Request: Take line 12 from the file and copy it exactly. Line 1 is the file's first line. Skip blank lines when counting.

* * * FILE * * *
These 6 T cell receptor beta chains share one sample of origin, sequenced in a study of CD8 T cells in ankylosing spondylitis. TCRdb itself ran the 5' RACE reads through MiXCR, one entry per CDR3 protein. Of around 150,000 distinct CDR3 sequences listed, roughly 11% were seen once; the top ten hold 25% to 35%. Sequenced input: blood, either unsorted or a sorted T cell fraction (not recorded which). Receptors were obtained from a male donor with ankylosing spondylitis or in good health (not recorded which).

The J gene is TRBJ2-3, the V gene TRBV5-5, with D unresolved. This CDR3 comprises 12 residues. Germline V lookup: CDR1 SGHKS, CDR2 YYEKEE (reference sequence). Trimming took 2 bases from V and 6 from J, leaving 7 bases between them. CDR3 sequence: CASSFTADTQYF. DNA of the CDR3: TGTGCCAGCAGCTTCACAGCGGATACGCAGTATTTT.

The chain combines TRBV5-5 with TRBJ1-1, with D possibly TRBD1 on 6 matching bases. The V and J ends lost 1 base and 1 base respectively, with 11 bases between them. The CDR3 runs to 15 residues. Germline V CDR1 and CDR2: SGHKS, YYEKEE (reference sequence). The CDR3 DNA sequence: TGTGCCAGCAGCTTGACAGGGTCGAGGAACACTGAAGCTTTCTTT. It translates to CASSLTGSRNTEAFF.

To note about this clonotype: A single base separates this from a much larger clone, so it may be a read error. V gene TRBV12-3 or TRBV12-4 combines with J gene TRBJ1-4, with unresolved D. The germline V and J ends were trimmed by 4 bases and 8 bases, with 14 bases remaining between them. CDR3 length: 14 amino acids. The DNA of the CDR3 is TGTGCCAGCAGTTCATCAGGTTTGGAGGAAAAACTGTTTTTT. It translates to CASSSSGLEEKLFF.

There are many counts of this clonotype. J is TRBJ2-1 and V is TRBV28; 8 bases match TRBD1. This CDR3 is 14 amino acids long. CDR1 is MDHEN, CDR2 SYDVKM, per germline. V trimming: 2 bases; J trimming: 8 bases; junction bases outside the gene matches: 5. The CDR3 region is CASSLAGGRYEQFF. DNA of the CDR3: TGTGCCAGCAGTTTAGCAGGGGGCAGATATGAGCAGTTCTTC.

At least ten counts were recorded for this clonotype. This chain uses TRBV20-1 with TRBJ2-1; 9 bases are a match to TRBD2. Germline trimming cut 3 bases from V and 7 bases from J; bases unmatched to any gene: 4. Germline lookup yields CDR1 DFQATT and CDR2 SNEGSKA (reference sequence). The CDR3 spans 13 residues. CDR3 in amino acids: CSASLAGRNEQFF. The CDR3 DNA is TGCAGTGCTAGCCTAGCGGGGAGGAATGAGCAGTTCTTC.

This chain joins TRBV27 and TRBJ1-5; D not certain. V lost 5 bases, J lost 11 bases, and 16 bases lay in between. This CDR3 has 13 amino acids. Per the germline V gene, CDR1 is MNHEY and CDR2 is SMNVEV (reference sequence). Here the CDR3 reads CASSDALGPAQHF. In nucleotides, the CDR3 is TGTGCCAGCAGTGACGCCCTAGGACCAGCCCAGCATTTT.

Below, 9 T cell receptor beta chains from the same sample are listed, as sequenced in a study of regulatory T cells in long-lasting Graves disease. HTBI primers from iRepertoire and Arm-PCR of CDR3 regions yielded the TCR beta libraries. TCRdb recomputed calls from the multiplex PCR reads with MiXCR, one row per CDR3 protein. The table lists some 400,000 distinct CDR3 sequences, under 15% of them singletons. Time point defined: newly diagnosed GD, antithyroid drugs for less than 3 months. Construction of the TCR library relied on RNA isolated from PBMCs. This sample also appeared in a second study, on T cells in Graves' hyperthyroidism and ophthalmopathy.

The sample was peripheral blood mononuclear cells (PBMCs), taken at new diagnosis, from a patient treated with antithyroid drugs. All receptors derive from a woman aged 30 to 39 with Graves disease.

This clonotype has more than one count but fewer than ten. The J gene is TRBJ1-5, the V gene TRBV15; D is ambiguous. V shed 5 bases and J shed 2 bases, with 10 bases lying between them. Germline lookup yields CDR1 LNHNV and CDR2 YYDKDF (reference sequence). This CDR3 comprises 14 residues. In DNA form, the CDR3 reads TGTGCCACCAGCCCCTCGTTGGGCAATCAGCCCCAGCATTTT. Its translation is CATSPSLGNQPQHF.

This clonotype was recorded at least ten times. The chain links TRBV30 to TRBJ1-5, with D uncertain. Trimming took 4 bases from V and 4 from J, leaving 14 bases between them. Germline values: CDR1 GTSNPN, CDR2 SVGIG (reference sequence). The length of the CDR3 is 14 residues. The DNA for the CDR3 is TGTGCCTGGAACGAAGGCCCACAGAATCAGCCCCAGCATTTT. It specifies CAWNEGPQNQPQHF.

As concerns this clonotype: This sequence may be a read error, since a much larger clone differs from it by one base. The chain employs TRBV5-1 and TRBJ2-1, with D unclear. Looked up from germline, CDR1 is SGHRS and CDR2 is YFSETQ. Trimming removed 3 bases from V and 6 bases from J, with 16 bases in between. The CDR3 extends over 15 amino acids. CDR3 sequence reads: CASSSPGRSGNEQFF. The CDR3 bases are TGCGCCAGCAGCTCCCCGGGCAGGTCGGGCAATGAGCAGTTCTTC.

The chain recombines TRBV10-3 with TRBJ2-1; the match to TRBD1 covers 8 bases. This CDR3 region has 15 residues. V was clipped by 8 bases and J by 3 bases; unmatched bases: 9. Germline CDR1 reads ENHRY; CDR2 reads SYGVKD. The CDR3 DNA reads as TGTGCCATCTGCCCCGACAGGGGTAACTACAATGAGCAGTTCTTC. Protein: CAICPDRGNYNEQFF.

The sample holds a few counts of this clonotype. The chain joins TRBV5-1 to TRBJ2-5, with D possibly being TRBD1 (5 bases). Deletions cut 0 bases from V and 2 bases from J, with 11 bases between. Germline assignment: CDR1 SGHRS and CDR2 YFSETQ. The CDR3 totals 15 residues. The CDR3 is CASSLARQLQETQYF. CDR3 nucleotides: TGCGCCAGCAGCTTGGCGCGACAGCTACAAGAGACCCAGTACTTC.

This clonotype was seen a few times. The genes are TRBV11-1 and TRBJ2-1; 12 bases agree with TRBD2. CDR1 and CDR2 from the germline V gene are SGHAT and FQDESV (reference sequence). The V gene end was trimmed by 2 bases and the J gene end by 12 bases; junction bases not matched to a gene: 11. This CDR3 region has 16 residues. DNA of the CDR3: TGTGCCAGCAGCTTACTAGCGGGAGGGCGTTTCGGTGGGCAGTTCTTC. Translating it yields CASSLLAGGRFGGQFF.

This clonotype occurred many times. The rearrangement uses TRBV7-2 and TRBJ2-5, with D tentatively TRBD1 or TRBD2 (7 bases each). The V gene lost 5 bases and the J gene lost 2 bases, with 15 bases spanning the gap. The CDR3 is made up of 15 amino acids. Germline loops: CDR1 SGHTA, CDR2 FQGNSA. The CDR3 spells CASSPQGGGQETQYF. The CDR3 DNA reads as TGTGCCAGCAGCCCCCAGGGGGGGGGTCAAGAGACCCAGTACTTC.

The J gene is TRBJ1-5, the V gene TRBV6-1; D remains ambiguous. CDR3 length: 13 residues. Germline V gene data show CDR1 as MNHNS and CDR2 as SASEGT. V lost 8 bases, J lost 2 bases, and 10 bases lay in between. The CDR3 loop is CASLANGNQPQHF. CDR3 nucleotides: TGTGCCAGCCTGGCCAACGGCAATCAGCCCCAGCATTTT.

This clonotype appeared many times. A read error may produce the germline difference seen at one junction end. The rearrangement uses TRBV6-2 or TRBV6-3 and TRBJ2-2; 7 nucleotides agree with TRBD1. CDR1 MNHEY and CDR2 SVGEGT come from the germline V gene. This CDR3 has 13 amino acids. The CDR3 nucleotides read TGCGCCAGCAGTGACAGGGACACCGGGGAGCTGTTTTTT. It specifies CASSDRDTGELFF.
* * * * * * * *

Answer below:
As concerns this clonotype: This sequence may be a read error, since a much larger clone differs from it by one base. The chain employs TRBV5-1 and TRBJ2-1, with D unclear. Looked up from germline, CDR1 is SGHRS and CDR2 is YFSETQ. Trimming removed 3 bases from V and 6 bases from J, with 16 bases in between. The CDR3 extends over 15 amino acids. CDR3 sequence reads: CASSSPGRSGNEQFF. The CDR3 bases are TGCGCCAGCAGCTCCCCGGGCAGGTCGGGCAATGAGCAGTTCTTC.